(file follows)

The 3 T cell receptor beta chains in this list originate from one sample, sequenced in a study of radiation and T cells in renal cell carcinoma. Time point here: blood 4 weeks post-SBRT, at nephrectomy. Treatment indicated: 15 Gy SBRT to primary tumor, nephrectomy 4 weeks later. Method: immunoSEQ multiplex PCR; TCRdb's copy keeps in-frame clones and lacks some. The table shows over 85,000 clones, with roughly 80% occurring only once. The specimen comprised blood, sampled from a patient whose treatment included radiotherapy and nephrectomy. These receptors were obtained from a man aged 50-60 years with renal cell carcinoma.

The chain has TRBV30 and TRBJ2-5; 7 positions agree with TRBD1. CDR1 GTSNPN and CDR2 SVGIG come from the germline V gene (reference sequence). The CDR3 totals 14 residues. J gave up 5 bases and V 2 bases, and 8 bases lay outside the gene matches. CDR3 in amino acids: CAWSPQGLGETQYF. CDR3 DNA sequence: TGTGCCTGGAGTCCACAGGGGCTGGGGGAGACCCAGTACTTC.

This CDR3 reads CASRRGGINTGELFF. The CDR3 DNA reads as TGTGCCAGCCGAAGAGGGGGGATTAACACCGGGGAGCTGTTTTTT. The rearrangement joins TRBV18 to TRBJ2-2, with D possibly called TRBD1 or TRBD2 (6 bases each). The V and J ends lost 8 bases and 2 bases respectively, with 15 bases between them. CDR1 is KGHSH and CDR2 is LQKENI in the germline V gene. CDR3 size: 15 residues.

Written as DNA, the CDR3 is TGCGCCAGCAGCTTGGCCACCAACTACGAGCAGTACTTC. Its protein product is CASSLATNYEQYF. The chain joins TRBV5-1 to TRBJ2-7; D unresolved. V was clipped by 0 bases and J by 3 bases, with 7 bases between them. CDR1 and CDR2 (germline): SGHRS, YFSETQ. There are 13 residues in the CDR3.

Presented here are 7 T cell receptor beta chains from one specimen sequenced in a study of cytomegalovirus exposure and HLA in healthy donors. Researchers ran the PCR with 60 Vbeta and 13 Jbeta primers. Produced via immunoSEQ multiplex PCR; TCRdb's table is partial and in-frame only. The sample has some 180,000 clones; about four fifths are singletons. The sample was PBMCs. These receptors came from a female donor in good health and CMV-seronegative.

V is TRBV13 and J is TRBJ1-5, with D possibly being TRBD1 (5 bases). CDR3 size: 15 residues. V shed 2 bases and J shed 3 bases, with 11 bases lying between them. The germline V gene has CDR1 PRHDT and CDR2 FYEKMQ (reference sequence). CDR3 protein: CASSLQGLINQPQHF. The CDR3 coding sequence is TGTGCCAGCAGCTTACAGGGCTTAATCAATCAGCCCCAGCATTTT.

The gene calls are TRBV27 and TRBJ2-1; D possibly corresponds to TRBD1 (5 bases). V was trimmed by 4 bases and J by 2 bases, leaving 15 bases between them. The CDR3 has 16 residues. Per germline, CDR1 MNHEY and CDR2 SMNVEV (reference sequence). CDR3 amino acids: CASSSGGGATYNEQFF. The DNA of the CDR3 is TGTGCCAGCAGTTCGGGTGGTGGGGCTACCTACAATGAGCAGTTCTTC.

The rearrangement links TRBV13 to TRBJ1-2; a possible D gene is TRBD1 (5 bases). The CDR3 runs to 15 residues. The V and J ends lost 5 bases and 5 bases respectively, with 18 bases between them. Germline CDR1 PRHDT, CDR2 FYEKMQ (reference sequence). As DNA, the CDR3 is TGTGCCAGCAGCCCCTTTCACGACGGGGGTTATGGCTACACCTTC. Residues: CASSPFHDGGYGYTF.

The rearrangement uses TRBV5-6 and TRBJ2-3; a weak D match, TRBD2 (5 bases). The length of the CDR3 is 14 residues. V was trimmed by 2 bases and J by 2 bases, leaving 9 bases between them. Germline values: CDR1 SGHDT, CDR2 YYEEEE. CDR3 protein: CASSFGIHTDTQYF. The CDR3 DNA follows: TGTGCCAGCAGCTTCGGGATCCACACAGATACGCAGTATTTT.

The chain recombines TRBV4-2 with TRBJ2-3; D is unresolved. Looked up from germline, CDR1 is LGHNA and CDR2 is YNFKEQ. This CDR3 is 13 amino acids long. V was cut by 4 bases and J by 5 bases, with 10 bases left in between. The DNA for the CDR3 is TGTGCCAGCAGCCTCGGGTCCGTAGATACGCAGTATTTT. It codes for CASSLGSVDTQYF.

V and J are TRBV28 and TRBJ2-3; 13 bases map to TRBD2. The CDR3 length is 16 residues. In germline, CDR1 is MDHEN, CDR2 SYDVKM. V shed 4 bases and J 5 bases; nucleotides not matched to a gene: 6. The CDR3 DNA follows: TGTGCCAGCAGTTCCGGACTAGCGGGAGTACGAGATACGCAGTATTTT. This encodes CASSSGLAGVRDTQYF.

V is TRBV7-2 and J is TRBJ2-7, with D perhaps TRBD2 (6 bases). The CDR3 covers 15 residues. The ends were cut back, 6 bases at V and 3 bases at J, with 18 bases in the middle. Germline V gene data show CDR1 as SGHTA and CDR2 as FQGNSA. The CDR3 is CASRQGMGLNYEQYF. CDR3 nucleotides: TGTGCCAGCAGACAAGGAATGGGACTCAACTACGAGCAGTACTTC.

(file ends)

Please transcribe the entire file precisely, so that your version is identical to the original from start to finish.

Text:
The 3 T cell receptor beta chains in this list originate from one sample, sequenced in a study of radiation and T cells in renal cell carcinoma. Time point here: blood 4 weeks post-SBRT, at nephrectomy. Treatment indicated: 15 Gy SBRT to primary tumor, nephrectomy 4 weeks later. Method: immunoSEQ multiplex PCR; TCRdb's copy keeps in-frame clones and lacks some. The table shows over 85,000 clones, with roughly 80% occurring only once. The specimen comprised blood, sampled from a patient whose treatment included radiotherapy and nephrectomy. These receptors were obtained from a man aged 50-60 years with renal cell carcinoma.

The chain has TRBV30 and TRBJ2-5; 7 positions agree with TRBD1. CDR1 GTSNPN and CDR2 SVGIG come from the germline V gene (reference sequence). The CDR3 totals 14 residues. J gave up 5 bases and V 2 bases, and 8 bases lay outside the gene matches. CDR3 in amino acids: CAWSPQGLGETQYF. CDR3 DNA sequence: TGTGCCTGGAGTCCACAGGGGCTGGGGGAGACCCAGTACTTC.

This CDR3 reads CASRRGGINTGELFF. The CDR3 DNA reads as TGTGCCAGCCGAAGAGGGGGGATTAACACCGGGGAGCTGTTTTTT. The rearrangement joins TRBV18 to TRBJ2-2, with D possibly called TRBD1 or TRBD2 (6 bases each). The V and J ends lost 8 bases and 2 bases respectively, with 15 bases between them. CDR1 is KGHSH and CDR2 is LQKENI in the germline V gene. CDR3 size: 15 residues.

Written as DNA, the CDR3 is TGCGCCAGCAGCTTGGCCACCAACTACGAGCAGTACTTC. Its protein product is CASSLATNYEQYF. The chain joins TRBV5-1 to TRBJ2-7; D unresolved. V was clipped by 0 bases and J by 3 bases, with 7 bases between them. CDR1 and CDR2 (germline): SGHRS, YFSETQ. There are 13 residues in the CDR3.

Presented here are 7 T cell receptor beta chains from one specimen sequenced in a study of cytomegalovirus exposure and HLA in healthy donors. Researchers ran the PCR with 60 Vbeta and 13 Jbeta primers. Produced via immunoSEQ multiplex PCR; TCRdb's table is partial and in-frame only. The sample has some 180,000 clones; about four fifths are singletons. The sample was PBMCs. These receptors came from a female donor in good health and CMV-seronegative.

V is TRBV13 and J is TRBJ1-5, with D possibly being TRBD1 (5 bases). CDR3 size: 15 residues. V shed 2 bases and J shed 3 bases, with 11 bases lying between them. The germline V gene has CDR1 PRHDT and CDR2 FYEKMQ (reference sequence). CDR3 protein: CASSLQGLINQPQHF. The CDR3 coding sequence is TGTGCCAGCAGCTTACAGGGCTTAATCAATCAGCCCCAGCATTTT.

The gene calls are TRBV27 and TRBJ2-1; D possibly corresponds to TRBD1 (5 bases). V was trimmed by 4 bases and J by 2 bases, leaving 15 bases between them. The CDR3 has 16 residues. Per germline, CDR1 MNHEY and CDR2 SMNVEV (reference sequence). CDR3 amino acids: CASSSGGGATYNEQFF. The DNA of the CDR3 is TGTGCCAGCAGTTCGGGTGGTGGGGCTACCTACAATGAGCAGTTCTTC.

The rearrangement links TRBV13 to TRBJ1-2; a possible D gene is TRBD1 (5 bases). The CDR3 runs to 15 residues. The V and J ends lost 5 bases and 5 bases respectively, with 18 bases between them. Germline CDR1 PRHDT, CDR2 FYEKMQ (reference sequence). As DNA, the CDR3 is TGTGCCAGCAGCCCCTTTCACGACGGGGGTTATGGCTACACCTTC. Residues: CASSPFHDGGYGYTF.

The rearrangement uses TRBV5-6 and TRBJ2-3; a weak D match, TRBD2 (5 bases). The length of the CDR3 is 14 residues. V was trimmed by 2 bases and J by 2 bases, leaving 9 bases between them. Germline values: CDR1 SGHDT, CDR2 YYEEEE. CDR3 protein: CASSFGIHTDTQYF. The CDR3 DNA follows: TGTGCCAGCAGCTTCGGGATCCACACAGATACGCAGTATTTT.

The chain recombines TRBV4-2 with TRBJ2-3; D is unresolved. Looked up from germline, CDR1 is LGHNA and CDR2 is YNFKEQ. This CDR3 is 13 amino acids long. V was cut by 4 bases and J by 5 bases, with 10 bases left in between. The DNA for the CDR3 is TGTGCCAGCAGCCTCGGGTCCGTAGATACGCAGTATTTT. It codes for CASSLGSVDTQYF.

V and J are TRBV28 and TRBJ2-3; 13 bases map to TRBD2. The CDR3 length is 16 residues. In germline, CDR1 is MDHEN, CDR2 SYDVKM. V shed 4 bases and J 5 bases; nucleotides not matched to a gene: 6. The CDR3 DNA follows: TGTGCCAGCAGTTCCGGACTAGCGGGAGTACGAGATACGCAGTATTTT. This encodes CASSSGLAGVRDTQYF.

V is TRBV7-2 and J is TRBJ2-7, with D perhaps TRBD2 (6 bases). The CDR3 covers 15 residues. The ends were cut back, 6 bases at V and 3 bases at J, with 18 bases in the middle. Germline V gene data show CDR1 as SGHTA and CDR2 as FQGNSA. The CDR3 is CASRQGMGLNYEQYF. CDR3 nucleotides: TGTGCCAGCAGACAAGGAATGGGACTCAACTACGAGCAGTACTTC.